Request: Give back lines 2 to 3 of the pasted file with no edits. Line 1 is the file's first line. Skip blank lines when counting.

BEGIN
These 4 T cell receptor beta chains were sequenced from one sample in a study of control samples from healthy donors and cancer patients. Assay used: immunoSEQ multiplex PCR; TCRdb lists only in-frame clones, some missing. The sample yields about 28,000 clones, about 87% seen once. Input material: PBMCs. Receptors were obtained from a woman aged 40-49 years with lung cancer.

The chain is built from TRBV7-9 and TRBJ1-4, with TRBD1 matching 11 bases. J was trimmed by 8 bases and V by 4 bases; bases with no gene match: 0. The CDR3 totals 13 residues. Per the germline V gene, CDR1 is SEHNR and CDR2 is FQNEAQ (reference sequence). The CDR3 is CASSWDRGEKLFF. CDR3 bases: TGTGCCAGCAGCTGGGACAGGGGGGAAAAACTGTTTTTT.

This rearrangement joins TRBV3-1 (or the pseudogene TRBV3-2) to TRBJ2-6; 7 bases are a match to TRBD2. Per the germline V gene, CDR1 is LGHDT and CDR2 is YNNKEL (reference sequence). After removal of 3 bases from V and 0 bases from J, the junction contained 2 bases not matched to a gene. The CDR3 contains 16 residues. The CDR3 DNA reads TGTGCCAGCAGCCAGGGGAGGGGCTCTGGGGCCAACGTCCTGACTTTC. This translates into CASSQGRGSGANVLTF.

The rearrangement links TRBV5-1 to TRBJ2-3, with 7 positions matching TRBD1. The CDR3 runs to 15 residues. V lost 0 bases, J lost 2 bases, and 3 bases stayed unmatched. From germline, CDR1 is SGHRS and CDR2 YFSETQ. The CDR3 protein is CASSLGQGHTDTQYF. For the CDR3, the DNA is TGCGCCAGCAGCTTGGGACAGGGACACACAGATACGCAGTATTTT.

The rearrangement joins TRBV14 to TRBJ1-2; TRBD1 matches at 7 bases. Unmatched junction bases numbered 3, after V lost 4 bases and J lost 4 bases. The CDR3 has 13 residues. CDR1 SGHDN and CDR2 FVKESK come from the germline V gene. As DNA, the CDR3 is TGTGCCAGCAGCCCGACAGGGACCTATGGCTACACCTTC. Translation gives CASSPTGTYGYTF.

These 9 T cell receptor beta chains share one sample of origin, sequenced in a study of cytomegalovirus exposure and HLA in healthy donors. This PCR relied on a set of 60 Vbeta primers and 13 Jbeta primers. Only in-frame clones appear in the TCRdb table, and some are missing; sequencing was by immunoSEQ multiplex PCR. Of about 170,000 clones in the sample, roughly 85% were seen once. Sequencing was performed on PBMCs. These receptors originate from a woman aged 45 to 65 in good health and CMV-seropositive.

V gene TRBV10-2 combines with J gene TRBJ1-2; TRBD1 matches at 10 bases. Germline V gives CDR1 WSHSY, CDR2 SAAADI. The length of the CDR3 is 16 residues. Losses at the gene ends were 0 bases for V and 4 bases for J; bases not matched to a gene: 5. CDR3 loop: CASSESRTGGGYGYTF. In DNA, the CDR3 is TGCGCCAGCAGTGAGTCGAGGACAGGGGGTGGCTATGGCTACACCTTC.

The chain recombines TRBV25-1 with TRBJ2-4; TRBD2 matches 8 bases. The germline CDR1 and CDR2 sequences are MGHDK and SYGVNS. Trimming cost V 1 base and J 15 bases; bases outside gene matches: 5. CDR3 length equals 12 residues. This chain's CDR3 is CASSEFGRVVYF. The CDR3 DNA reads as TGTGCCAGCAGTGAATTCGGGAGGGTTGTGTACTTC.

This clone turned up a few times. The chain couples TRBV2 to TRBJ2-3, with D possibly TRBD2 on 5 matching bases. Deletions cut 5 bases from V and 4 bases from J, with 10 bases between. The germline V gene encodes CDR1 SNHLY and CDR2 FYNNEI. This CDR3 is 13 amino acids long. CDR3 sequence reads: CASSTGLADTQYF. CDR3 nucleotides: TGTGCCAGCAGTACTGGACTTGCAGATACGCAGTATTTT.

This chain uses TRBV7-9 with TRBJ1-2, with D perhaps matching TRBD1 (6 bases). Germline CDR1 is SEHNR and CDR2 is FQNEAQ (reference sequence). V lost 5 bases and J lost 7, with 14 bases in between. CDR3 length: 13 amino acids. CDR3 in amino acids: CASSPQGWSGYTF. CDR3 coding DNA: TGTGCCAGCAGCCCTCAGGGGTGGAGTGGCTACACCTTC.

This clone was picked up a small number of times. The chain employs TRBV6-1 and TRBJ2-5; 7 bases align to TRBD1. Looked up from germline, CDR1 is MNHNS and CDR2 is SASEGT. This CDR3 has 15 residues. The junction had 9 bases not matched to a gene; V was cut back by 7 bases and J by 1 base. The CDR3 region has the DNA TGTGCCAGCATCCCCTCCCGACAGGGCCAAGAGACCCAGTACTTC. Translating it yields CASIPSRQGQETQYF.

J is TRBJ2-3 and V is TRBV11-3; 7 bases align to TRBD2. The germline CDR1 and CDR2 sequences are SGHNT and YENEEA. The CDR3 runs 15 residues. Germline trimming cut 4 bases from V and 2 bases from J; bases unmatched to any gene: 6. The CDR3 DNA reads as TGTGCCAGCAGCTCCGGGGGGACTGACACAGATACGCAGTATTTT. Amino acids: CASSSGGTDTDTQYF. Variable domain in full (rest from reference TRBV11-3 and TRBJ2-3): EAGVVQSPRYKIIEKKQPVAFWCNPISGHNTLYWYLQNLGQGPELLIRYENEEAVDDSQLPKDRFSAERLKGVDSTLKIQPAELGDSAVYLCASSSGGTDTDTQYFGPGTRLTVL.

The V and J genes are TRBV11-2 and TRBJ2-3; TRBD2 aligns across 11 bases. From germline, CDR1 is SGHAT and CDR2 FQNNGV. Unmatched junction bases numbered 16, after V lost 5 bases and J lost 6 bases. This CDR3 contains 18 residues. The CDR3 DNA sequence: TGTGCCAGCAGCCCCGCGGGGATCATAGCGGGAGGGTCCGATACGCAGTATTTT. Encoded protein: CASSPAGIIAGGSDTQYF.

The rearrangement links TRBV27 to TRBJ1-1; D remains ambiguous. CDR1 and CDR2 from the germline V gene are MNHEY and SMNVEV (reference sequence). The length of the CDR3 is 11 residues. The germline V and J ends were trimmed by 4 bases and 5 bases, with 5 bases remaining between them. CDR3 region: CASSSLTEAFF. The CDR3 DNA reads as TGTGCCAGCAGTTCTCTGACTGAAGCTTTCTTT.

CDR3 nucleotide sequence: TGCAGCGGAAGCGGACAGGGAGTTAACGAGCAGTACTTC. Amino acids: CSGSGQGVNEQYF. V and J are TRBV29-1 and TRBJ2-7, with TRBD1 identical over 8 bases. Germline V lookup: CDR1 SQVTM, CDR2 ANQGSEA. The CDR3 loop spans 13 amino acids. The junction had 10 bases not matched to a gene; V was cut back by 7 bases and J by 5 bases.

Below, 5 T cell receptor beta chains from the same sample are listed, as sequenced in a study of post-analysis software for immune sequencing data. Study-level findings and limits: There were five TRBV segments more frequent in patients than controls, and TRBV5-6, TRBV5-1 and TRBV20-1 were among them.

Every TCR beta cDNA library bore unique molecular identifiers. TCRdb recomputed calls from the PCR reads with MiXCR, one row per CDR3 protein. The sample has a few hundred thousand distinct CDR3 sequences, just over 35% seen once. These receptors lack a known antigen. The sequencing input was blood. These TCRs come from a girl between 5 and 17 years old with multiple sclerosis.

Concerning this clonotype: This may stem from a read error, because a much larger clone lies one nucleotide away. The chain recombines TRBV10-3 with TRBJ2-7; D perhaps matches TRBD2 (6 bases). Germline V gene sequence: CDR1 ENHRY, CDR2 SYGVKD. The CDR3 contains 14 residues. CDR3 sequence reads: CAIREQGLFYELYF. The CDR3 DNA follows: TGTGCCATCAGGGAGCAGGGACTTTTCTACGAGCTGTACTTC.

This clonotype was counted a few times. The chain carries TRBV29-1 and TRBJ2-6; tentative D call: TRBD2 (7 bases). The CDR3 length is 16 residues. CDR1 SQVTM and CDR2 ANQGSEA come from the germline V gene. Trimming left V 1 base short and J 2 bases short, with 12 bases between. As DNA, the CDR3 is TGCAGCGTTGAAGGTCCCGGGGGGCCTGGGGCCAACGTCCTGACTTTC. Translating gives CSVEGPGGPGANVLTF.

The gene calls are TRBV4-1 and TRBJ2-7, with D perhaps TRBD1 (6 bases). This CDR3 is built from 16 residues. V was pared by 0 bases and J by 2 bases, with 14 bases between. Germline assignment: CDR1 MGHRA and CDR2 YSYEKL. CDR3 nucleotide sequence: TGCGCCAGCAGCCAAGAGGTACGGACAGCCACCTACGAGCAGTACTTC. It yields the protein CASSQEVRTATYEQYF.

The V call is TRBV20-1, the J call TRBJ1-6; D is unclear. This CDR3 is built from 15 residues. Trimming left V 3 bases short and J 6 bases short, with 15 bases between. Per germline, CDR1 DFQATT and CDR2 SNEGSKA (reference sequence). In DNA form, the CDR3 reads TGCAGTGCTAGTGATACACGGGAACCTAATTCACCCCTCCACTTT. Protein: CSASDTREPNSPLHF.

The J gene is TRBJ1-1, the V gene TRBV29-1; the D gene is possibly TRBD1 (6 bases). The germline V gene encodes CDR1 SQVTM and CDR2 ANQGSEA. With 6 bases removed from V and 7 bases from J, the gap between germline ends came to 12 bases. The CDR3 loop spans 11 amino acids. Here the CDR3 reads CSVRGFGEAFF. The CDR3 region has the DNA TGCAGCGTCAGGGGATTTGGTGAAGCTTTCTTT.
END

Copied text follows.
The chain is built from TRBV7-9 and TRBJ1-4, with TRBD1 matching 11 bases. J was trimmed by 8 bases and V by 4 bases; bases with no gene match: 0. The CDR3 totals 13 residues. Per the germline V gene, CDR1 is SEHNR and CDR2 is FQNEAQ (reference sequence). The CDR3 is CASSWDRGEKLFF. CDR3 bases: TGTGCCAGCAGCTGGGACAGGGGGGAAAAACTGTTTTTT.

This rearrangement joins TRBV3-1 (or the pseudogene TRBV3-2) to TRBJ2-6; 7 bases are a match to TRBD2. Per the germline V gene, CDR1 is LGHDT and CDR2 is YNNKEL (reference sequence). After removal of 3 bases from V and 0 bases from J, the junction contained 2 bases not matched to a gene. The CDR3 contains 16 residues. The CDR3 DNA reads TGTGCCAGCAGCCAGGGGAGGGGCTCTGGGGCCAACGTCCTGACTTTC. This translates into CASSQGRGSGANVLTF.